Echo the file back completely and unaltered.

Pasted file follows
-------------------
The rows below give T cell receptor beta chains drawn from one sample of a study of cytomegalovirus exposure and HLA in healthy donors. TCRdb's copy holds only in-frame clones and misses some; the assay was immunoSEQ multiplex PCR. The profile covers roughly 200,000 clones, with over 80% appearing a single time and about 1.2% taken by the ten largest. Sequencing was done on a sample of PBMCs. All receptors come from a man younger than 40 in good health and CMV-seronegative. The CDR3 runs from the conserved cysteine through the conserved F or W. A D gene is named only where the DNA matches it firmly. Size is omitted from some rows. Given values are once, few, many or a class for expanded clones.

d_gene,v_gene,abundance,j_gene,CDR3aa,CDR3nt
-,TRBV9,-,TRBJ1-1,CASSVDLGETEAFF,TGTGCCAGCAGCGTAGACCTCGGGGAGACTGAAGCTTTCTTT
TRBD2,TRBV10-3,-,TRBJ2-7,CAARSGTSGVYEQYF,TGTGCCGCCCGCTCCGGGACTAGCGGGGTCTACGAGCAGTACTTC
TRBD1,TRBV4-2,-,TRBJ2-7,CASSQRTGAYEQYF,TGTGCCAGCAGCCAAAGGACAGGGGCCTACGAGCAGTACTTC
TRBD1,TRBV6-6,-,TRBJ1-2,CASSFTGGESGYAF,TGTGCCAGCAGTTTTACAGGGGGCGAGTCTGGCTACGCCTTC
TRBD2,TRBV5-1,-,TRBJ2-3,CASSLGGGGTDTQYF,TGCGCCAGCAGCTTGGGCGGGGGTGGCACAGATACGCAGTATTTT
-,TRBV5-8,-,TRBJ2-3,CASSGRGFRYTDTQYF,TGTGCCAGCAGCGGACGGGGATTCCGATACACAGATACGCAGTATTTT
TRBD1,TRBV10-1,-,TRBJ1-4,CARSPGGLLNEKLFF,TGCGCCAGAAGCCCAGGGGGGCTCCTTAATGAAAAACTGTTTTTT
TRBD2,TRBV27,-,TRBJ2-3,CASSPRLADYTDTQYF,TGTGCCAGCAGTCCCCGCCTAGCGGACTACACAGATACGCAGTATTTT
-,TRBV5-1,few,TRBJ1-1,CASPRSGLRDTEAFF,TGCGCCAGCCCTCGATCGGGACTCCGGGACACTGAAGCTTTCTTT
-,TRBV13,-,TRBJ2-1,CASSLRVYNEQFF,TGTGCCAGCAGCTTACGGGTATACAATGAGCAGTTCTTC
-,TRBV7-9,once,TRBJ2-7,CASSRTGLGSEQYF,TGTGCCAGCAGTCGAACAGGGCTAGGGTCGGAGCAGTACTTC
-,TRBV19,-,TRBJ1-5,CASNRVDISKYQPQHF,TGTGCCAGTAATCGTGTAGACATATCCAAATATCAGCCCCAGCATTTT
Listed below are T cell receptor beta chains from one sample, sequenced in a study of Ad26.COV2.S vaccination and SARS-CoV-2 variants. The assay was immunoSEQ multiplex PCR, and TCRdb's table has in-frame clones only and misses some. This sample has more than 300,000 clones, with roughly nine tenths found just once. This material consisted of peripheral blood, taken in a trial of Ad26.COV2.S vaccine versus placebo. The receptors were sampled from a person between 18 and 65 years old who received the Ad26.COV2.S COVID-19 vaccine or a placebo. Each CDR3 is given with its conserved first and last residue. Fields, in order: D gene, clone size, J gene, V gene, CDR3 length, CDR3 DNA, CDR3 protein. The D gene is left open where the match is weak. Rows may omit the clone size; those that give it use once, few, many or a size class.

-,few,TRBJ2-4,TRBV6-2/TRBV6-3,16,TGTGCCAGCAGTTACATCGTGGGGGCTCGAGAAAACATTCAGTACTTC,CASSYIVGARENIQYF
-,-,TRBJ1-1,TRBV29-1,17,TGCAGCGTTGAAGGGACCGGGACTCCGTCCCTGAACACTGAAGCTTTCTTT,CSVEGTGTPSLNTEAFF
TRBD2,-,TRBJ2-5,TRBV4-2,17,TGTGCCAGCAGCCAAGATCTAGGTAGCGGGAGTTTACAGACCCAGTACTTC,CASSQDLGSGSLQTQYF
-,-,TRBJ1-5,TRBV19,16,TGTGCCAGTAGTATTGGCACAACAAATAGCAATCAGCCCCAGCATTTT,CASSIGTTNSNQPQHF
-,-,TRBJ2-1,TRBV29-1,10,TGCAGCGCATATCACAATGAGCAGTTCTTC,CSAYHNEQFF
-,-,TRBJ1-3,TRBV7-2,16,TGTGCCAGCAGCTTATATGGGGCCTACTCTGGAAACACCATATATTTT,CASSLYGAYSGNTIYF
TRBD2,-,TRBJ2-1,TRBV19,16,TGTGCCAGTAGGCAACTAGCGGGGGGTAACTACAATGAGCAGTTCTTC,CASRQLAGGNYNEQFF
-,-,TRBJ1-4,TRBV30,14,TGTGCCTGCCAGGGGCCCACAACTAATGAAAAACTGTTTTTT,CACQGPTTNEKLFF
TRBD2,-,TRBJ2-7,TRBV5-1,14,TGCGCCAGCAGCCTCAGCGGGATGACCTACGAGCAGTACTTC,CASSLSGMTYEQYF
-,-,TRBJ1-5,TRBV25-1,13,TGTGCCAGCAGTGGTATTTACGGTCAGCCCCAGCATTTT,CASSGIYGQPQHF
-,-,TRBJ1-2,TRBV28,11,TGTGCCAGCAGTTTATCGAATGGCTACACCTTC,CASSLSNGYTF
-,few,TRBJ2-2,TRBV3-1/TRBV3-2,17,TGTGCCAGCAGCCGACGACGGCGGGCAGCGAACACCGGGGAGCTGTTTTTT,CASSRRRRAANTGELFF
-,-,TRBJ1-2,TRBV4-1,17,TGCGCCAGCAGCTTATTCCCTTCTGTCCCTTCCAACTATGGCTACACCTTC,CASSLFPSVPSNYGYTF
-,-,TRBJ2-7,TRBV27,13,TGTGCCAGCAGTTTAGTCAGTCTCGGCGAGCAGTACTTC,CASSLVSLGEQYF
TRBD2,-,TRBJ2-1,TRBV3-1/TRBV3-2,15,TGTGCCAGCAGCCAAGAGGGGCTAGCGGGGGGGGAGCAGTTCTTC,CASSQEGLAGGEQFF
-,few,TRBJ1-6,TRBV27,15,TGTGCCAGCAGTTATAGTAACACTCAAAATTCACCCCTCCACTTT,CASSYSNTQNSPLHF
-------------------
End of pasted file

The rows below give T cell receptor beta chains drawn from one sample of a study of cytomegalovirus exposure and HLA in healthy donors. TCRdb's copy holds only in-frame clones and misses some; the assay was immunoSEQ multiplex PCR. The profile covers roughly 200,000 clones, with over 80% appearing a single time and about 1.2% taken by the ten largest. Sequencing was done on a sample of PBMCs. All receptors come from a man younger than 40 in good health and CMV-seronegative. The CDR3 runs from the conserved cysteine through the conserved F or W. A D gene is named only where the DNA matches it firmly. Size is omitted from some rows. Given values are once, few, many or a class for expanded clones.

d_gene,v_gene,abundance,j_gene,CDR3aa,CDR3nt
-,TRBV9,-,TRBJ1-1,CASSVDLGETEAFF,TGTGCCAGCAGCGTAGACCTCGGGGAGACTGAAGCTTTCTTT
TRBD2,TRBV10-3,-,TRBJ2-7,CAARSGTSGVYEQYF,TGTGCCGCCCGCTCCGGGACTAGCGGGGTCTACGAGCAGTACTTC
TRBD1,TRBV4-2,-,TRBJ2-7,CASSQRTGAYEQYF,TGTGCCAGCAGCCAAAGGACAGGGGCCTACGAGCAGTACTTC
TRBD1,TRBV6-6,-,TRBJ1-2,CASSFTGGESGYAF,TGTGCCAGCAGTTTTACAGGGGGCGAGTCTGGCTACGCCTTC
TRBD2,TRBV5-1,-,TRBJ2-3,CASSLGGGGTDTQYF,TGCGCCAGCAGCTTGGGCGGGGGTGGCACAGATACGCAGTATTTT
-,TRBV5-8,-,TRBJ2-3,CASSGRGFRYTDTQYF,TGTGCCAGCAGCGGACGGGGATTCCGATACACAGATACGCAGTATTTT
TRBD1,TRBV10-1,-,TRBJ1-4,CARSPGGLLNEKLFF,TGCGCCAGAAGCCCAGGGGGGCTCCTTAATGAAAAACTGTTTTTT
TRBD2,TRBV27,-,TRBJ2-3,CASSPRLADYTDTQYF,TGTGCCAGCAGTCCCCGCCTAGCGGACTACACAGATACGCAGTATTTT
-,TRBV5-1,few,TRBJ1-1,CASPRSGLRDTEAFF,TGCGCCAGCCCTCGATCGGGACTCCGGGACACTGAAGCTTTCTTT
-,TRBV13,-,TRBJ2-1,CASSLRVYNEQFF,TGTGCCAGCAGCTTACGGGTATACAATGAGCAGTTCTTC
-,TRBV7-9,once,TRBJ2-7,CASSRTGLGSEQYF,TGTGCCAGCAGTCGAACAGGGCTAGGGTCGGAGCAGTACTTC
-,TRBV19,-,TRBJ1-5,CASNRVDISKYQPQHF,TGTGCCAGTAATCGTGTAGACATATCCAAATATCAGCCCCAGCATTTT
Listed below are T cell receptor beta chains from one sample, sequenced in a study of Ad26.COV2.S vaccination and SARS-CoV-2 variants. The assay was immunoSEQ multiplex PCR, and TCRdb's table has in-frame clones only and misses some. This sample has more than 300,000 clones, with roughly nine tenths found just once. This material consisted of peripheral blood, taken in a trial of Ad26.COV2.S vaccine versus placebo. The receptors were sampled from a person between 18 and 65 years old who received the Ad26.COV2.S COVID-19 vaccine or a placebo. Each CDR3 is given with its conserved first and last residue. Fields, in order: D gene, clone size, J gene, V gene, CDR3 length, CDR3 DNA, CDR3 protein. The D gene is left open where the match is weak. Rows may omit the clone size; those that give it use once, few, many or a size class.

-,few,TRBJ2-4,TRBV6-2/TRBV6-3,16,TGTGCCAGCAGTTACATCGTGGGGGCTCGAGAAAACATTCAGTACTTC,CASSYIVGARENIQYF
-,-,TRBJ1-1,TRBV29-1,17,TGCAGCGTTGAAGGGACCGGGACTCCGTCCCTGAACACTGAAGCTTTCTTT,CSVEGTGTPSLNTEAFF
TRBD2,-,TRBJ2-5,TRBV4-2,17,TGTGCCAGCAGCCAAGATCTAGGTAGCGGGAGTTTACAGACCCAGTACTTC,CASSQDLGSGSLQTQYF
-,-,TRBJ1-5,TRBV19,16,TGTGCCAGTAGTATTGGCACAACAAATAGCAATCAGCCCCAGCATTTT,CASSIGTTNSNQPQHF
-,-,TRBJ2-1,TRBV29-1,10,TGCAGCGCATATCACAATGAGCAGTTCTTC,CSAYHNEQFF
-,-,TRBJ1-3,TRBV7-2,16,TGTGCCAGCAGCTTATATGGGGCCTACTCTGGAAACACCATATATTTT,CASSLYGAYSGNTIYF
TRBD2,-,TRBJ2-1,TRBV19,16,TGTGCCAGTAGGCAACTAGCGGGGGGTAACTACAATGAGCAGTTCTTC,CASRQLAGGNYNEQFF
-,-,TRBJ1-4,TRBV30,14,TGTGCCTGCCAGGGGCCCACAACTAATGAAAAACTGTTTTTT,CACQGPTTNEKLFF
TRBD2,-,TRBJ2-7,TRBV5-1,14,TGCGCCAGCAGCCTCAGCGGGATGACCTACGAGCAGTACTTC,CASSLSGMTYEQYF
-,-,TRBJ1-5,TRBV25-1,13,TGTGCCAGCAGTGGTATTTACGGTCAGCCCCAGCATTTT,CASSGIYGQPQHF
-,-,TRBJ1-2,TRBV28,11,TGTGCCAGCAGTTTATCGAATGGCTACACCTTC,CASSLSNGYTF
-,few,TRBJ2-2,TRBV3-1/TRBV3-2,17,TGTGCCAGCAGCCGACGACGGCGGGCAGCGAACACCGGGGAGCTGTTTTTT,CASSRRRRAANTGELFF
-,-,TRBJ1-2,TRBV4-1,17,TGCGCCAGCAGCTTATTCCCTTCTGTCCCTTCCAACTATGGCTACACCTTC,CASSLFPSVPSNYGYTF
-,-,TRBJ2-7,TRBV27,13,TGTGCCAGCAGTTTAGTCAGTCTCGGCGAGCAGTACTTC,CASSLVSLGEQYF
TRBD2,-,TRBJ2-1,TRBV3-1/TRBV3-2,15,TGTGCCAGCAGCCAAGAGGGGCTAGCGGGGGGGGAGCAGTTCTTC,CASSQEGLAGGEQFF
-,few,TRBJ1-6,TRBV27,15,TGTGCCAGCAGTTATAGTAACACTCAAAATTCACCCCTCCACTTT,CASSYSNTQNSPLHF